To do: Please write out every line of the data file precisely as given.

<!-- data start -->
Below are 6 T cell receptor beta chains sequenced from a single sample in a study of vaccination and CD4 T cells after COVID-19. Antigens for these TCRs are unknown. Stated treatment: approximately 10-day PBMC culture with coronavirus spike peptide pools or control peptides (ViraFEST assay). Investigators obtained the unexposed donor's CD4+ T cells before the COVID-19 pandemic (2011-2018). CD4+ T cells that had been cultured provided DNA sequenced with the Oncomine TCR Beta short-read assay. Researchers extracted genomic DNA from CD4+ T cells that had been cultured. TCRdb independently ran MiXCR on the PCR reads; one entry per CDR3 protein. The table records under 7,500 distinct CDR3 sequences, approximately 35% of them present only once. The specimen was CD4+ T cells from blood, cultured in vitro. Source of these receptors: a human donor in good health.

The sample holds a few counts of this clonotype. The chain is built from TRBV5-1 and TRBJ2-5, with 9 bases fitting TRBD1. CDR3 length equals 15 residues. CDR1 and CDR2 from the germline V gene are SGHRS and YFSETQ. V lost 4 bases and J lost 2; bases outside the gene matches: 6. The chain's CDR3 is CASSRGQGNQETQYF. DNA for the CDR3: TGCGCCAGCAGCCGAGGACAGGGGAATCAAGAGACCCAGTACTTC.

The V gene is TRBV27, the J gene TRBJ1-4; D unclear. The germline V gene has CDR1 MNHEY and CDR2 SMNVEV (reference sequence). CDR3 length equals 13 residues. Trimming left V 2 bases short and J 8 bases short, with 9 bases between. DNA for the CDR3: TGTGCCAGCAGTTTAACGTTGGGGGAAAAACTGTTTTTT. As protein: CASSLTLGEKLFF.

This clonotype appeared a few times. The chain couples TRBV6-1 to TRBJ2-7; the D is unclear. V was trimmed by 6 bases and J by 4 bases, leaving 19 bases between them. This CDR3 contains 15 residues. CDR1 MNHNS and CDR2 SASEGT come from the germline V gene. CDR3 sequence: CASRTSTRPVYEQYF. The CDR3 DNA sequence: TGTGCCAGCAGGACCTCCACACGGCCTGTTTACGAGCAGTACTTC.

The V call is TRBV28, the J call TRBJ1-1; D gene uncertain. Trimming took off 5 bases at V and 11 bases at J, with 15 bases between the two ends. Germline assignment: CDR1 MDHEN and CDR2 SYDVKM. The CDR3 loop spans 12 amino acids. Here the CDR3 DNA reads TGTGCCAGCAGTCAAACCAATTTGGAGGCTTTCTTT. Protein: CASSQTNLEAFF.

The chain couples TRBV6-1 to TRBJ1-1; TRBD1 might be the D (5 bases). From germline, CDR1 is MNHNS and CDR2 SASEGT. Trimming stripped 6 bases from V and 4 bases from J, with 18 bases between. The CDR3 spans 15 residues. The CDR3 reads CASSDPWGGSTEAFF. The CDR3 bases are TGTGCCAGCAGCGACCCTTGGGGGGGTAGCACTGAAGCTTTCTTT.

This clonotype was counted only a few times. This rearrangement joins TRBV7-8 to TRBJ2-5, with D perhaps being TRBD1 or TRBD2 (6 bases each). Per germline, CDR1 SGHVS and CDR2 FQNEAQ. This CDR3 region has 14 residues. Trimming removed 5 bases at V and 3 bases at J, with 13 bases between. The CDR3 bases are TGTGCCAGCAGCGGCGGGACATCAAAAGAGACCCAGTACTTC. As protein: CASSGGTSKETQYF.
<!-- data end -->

Below are 6 T cell receptor beta chains sequenced from a single sample in a study of vaccination and CD4 T cells after COVID-19. Antigens for these TCRs are unknown. Stated treatment: approximately 10-day PBMC culture with coronavirus spike peptide pools or control peptides (ViraFEST assay). Investigators obtained the unexposed donor's CD4+ T cells before the COVID-19 pandemic (2011-2018). CD4+ T cells that had been cultured provided DNA sequenced with the Oncomine TCR Beta short-read assay. Researchers extracted genomic DNA from CD4+ T cells that had been cultured. TCRdb independently ran MiXCR on the PCR reads; one entry per CDR3 protein. The table records under 7,500 distinct CDR3 sequences, approximately 35% of them present only once. The specimen was CD4+ T cells from blood, cultured in vitro. Source of these receptors: a human donor in good health.

The sample holds a few counts of this clonotype. The chain is built from TRBV5-1 and TRBJ2-5, with 9 bases fitting TRBD1. CDR3 length equals 15 residues. CDR1 and CDR2 from the germline V gene are SGHRS and YFSETQ. V lost 4 bases and J lost 2; bases outside the gene matches: 6. The chain's CDR3 is CASSRGQGNQETQYF. DNA for the CDR3: TGCGCCAGCAGCCGAGGACAGGGGAATCAAGAGACCCAGTACTTC.

The V gene is TRBV27, the J gene TRBJ1-4; D unclear. The germline V gene has CDR1 MNHEY and CDR2 SMNVEV (reference sequence). CDR3 length equals 13 residues. Trimming left V 2 bases short and J 8 bases short, with 9 bases between. DNA for the CDR3: TGTGCCAGCAGTTTAACGTTGGGGGAAAAACTGTTTTTT. As protein: CASSLTLGEKLFF.

This clonotype appeared a few times. The chain couples TRBV6-1 to TRBJ2-7; the D is unclear. V was trimmed by 6 bases and J by 4 bases, leaving 19 bases between them. This CDR3 contains 15 residues. CDR1 MNHNS and CDR2 SASEGT come from the germline V gene. CDR3 sequence: CASRTSTRPVYEQYF. The CDR3 DNA sequence: TGTGCCAGCAGGACCTCCACACGGCCTGTTTACGAGCAGTACTTC.

The V call is TRBV28, the J call TRBJ1-1; D gene uncertain. Trimming took off 5 bases at V and 11 bases at J, with 15 bases between the two ends. Germline assignment: CDR1 MDHEN and CDR2 SYDVKM. The CDR3 loop spans 12 amino acids. Here the CDR3 DNA reads TGTGCCAGCAGTCAAACCAATTTGGAGGCTTTCTTT. Protein: CASSQTNLEAFF.

The chain couples TRBV6-1 to TRBJ1-1; TRBD1 might be the D (5 bases). From germline, CDR1 is MNHNS and CDR2 SASEGT. Trimming stripped 6 bases from V and 4 bases from J, with 18 bases between. The CDR3 spans 15 residues. The CDR3 reads CASSDPWGGSTEAFF. The CDR3 bases are TGTGCCAGCAGCGACCCTTGGGGGGGTAGCACTGAAGCTTTCTTT.

This clonotype was counted only a few times. This rearrangement joins TRBV7-8 to TRBJ2-5, with D perhaps being TRBD1 or TRBD2 (6 bases each). Per germline, CDR1 SGHVS and CDR2 FQNEAQ. This CDR3 region has 14 residues. Trimming removed 5 bases at V and 3 bases at J, with 13 bases between. The CDR3 bases are TGTGCCAGCAGCGGCGGGACATCAAAAGAGACCCAGTACTTC. As protein: CASSGGTSKETQYF.